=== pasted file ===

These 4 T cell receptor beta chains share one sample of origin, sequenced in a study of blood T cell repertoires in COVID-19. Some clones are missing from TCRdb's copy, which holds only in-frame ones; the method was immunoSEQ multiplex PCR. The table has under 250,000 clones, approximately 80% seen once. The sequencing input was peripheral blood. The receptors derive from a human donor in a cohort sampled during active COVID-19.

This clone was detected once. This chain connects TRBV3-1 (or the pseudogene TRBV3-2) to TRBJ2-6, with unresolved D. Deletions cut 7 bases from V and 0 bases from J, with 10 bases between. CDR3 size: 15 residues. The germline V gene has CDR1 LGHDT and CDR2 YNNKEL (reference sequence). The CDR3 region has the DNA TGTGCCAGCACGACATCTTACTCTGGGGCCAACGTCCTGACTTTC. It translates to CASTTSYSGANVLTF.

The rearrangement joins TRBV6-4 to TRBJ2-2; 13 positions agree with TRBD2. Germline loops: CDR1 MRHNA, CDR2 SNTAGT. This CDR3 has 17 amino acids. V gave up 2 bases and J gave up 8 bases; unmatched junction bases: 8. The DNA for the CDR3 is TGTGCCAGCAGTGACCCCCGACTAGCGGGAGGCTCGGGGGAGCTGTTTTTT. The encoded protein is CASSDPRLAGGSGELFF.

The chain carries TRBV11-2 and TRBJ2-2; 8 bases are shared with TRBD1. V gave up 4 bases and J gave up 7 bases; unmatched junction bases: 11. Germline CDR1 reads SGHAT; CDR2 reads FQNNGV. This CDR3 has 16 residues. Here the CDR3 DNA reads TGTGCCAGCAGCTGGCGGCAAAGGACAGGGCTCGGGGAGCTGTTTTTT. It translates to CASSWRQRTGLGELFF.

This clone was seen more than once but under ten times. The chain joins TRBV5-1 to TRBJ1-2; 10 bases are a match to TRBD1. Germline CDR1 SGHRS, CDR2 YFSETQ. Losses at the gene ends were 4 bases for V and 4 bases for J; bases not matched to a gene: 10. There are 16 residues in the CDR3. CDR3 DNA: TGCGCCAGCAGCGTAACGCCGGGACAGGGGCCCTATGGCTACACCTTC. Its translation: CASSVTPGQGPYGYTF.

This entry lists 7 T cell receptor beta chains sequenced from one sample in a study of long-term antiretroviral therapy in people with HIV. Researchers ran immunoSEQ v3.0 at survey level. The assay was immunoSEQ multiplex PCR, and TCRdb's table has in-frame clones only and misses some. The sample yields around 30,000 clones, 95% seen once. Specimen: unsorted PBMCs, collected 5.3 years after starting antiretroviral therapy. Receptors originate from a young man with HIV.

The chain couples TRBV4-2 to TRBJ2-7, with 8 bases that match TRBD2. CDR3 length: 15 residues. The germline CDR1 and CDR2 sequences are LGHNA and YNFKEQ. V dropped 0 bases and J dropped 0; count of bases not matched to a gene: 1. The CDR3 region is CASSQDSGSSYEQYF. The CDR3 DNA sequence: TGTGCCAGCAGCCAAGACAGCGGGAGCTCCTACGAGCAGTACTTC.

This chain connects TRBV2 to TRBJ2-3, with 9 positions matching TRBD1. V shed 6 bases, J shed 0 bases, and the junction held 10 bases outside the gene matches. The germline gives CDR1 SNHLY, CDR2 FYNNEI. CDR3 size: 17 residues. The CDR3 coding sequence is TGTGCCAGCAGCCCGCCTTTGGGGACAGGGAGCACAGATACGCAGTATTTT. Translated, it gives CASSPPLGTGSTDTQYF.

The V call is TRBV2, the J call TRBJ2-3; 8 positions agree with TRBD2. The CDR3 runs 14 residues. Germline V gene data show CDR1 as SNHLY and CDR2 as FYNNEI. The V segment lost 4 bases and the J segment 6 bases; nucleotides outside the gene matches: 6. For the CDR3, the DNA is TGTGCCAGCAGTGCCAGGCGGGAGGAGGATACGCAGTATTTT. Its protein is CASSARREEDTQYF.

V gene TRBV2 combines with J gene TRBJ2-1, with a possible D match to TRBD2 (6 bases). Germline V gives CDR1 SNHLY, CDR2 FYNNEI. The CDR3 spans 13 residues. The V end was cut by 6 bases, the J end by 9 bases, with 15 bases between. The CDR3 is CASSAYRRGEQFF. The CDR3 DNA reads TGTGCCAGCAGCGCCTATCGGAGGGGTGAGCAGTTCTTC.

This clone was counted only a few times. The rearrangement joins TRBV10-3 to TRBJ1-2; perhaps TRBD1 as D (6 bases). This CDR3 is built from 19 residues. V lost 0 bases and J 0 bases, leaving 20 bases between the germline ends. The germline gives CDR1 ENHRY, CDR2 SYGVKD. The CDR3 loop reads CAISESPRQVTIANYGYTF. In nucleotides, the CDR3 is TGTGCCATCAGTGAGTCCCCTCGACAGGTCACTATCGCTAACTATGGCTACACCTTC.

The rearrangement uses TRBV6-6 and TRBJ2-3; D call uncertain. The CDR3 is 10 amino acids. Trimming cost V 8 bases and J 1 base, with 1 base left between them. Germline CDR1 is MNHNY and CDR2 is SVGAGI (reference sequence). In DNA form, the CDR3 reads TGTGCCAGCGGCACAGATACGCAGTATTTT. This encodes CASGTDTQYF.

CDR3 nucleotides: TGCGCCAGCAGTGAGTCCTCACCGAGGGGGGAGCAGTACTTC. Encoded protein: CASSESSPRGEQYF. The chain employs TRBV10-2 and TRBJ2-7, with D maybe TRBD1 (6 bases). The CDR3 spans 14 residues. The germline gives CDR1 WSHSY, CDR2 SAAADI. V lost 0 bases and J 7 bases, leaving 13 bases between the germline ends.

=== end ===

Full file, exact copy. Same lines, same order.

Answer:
These 4 T cell receptor beta chains share one sample of origin, sequenced in a study of blood T cell repertoires in COVID-19. Some clones are missing from TCRdb's copy, which holds only in-frame ones; the method was immunoSEQ multiplex PCR. The table has under 250,000 clones, approximately 80% seen once. The sequencing input was peripheral blood. The receptors derive from a human donor in a cohort sampled during active COVID-19.

This clone was detected once. This chain connects TRBV3-1 (or the pseudogene TRBV3-2) to TRBJ2-6, with unresolved D. Deletions cut 7 bases from V and 0 bases from J, with 10 bases between. CDR3 size: 15 residues. The germline V gene has CDR1 LGHDT and CDR2 YNNKEL (reference sequence). The CDR3 region has the DNA TGTGCCAGCACGACATCTTACTCTGGGGCCAACGTCCTGACTTTC. It translates to CASTTSYSGANVLTF.

The rearrangement joins TRBV6-4 to TRBJ2-2; 13 positions agree with TRBD2. Germline loops: CDR1 MRHNA, CDR2 SNTAGT. This CDR3 has 17 amino acids. V gave up 2 bases and J gave up 8 bases; unmatched junction bases: 8. The DNA for the CDR3 is TGTGCCAGCAGTGACCCCCGACTAGCGGGAGGCTCGGGGGAGCTGTTTTTT. The encoded protein is CASSDPRLAGGSGELFF.

The chain carries TRBV11-2 and TRBJ2-2; 8 bases are shared with TRBD1. V gave up 4 bases and J gave up 7 bases; unmatched junction bases: 11. Germline CDR1 reads SGHAT; CDR2 reads FQNNGV. This CDR3 has 16 residues. Here the CDR3 DNA reads TGTGCCAGCAGCTGGCGGCAAAGGACAGGGCTCGGGGAGCTGTTTTTT. It translates to CASSWRQRTGLGELFF.

This clone was seen more than once but under ten times. The chain joins TRBV5-1 to TRBJ1-2; 10 bases are a match to TRBD1. Germline CDR1 SGHRS, CDR2 YFSETQ. Losses at the gene ends were 4 bases for V and 4 bases for J; bases not matched to a gene: 10. There are 16 residues in the CDR3. CDR3 DNA: TGCGCCAGCAGCGTAACGCCGGGACAGGGGCCCTATGGCTACACCTTC. Its translation: CASSVTPGQGPYGYTF.

This entry lists 7 T cell receptor beta chains sequenced from one sample in a study of long-term antiretroviral therapy in people with HIV. Researchers ran immunoSEQ v3.0 at survey level. The assay was immunoSEQ multiplex PCR, and TCRdb's table has in-frame clones only and misses some. The sample yields around 30,000 clones, 95% seen once. Specimen: unsorted PBMCs, collected 5.3 years after starting antiretroviral therapy. Receptors originate from a young man with HIV.

The chain couples TRBV4-2 to TRBJ2-7, with 8 bases that match TRBD2. CDR3 length: 15 residues. The germline CDR1 and CDR2 sequences are LGHNA and YNFKEQ. V dropped 0 bases and J dropped 0; count of bases not matched to a gene: 1. The CDR3 region is CASSQDSGSSYEQYF. The CDR3 DNA sequence: TGTGCCAGCAGCCAAGACAGCGGGAGCTCCTACGAGCAGTACTTC.

This chain connects TRBV2 to TRBJ2-3, with 9 positions matching TRBD1. V shed 6 bases, J shed 0 bases, and the junction held 10 bases outside the gene matches. The germline gives CDR1 SNHLY, CDR2 FYNNEI. CDR3 size: 17 residues. The CDR3 coding sequence is TGTGCCAGCAGCCCGCCTTTGGGGACAGGGAGCACAGATACGCAGTATTTT. Translated, it gives CASSPPLGTGSTDTQYF.

The V call is TRBV2, the J call TRBJ2-3; 8 positions agree with TRBD2. The CDR3 runs 14 residues. Germline V gene data show CDR1 as SNHLY and CDR2 as FYNNEI. The V segment lost 4 bases and the J segment 6 bases; nucleotides outside the gene matches: 6. For the CDR3, the DNA is TGTGCCAGCAGTGCCAGGCGGGAGGAGGATACGCAGTATTTT. Its protein is CASSARREEDTQYF.

V gene TRBV2 combines with J gene TRBJ2-1, with a possible D match to TRBD2 (6 bases). Germline V gives CDR1 SNHLY, CDR2 FYNNEI. The CDR3 spans 13 residues. The V end was cut by 6 bases, the J end by 9 bases, with 15 bases between. The CDR3 is CASSAYRRGEQFF. The CDR3 DNA reads TGTGCCAGCAGCGCCTATCGGAGGGGTGAGCAGTTCTTC.

This clone was counted only a few times. The rearrangement joins TRBV10-3 to TRBJ1-2; perhaps TRBD1 as D (6 bases). This CDR3 is built from 19 residues. V lost 0 bases and J 0 bases, leaving 20 bases between the germline ends. The germline gives CDR1 ENHRY, CDR2 SYGVKD. The CDR3 loop reads CAISESPRQVTIANYGYTF. In nucleotides, the CDR3 is TGTGCCATCAGTGAGTCCCCTCGACAGGTCACTATCGCTAACTATGGCTACACCTTC.

The rearrangement uses TRBV6-6 and TRBJ2-3; D call uncertain. The CDR3 is 10 amino acids. Trimming cost V 8 bases and J 1 base, with 1 base left between them. Germline CDR1 is MNHNY and CDR2 is SVGAGI (reference sequence). In DNA form, the CDR3 reads TGTGCCAGCGGCACAGATACGCAGTATTTT. This encodes CASGTDTQYF.

CDR3 nucleotides: TGCGCCAGCAGTGAGTCCTCACCGAGGGGGGAGCAGTACTTC. Encoded protein: CASSESSPRGEQYF. The chain employs TRBV10-2 and TRBJ2-7, with D maybe TRBD1 (6 bases). The CDR3 spans 14 residues. The germline gives CDR1 WSHSY, CDR2 SAAADI. V lost 0 bases and J 7 bases, leaving 13 bases between the germline ends.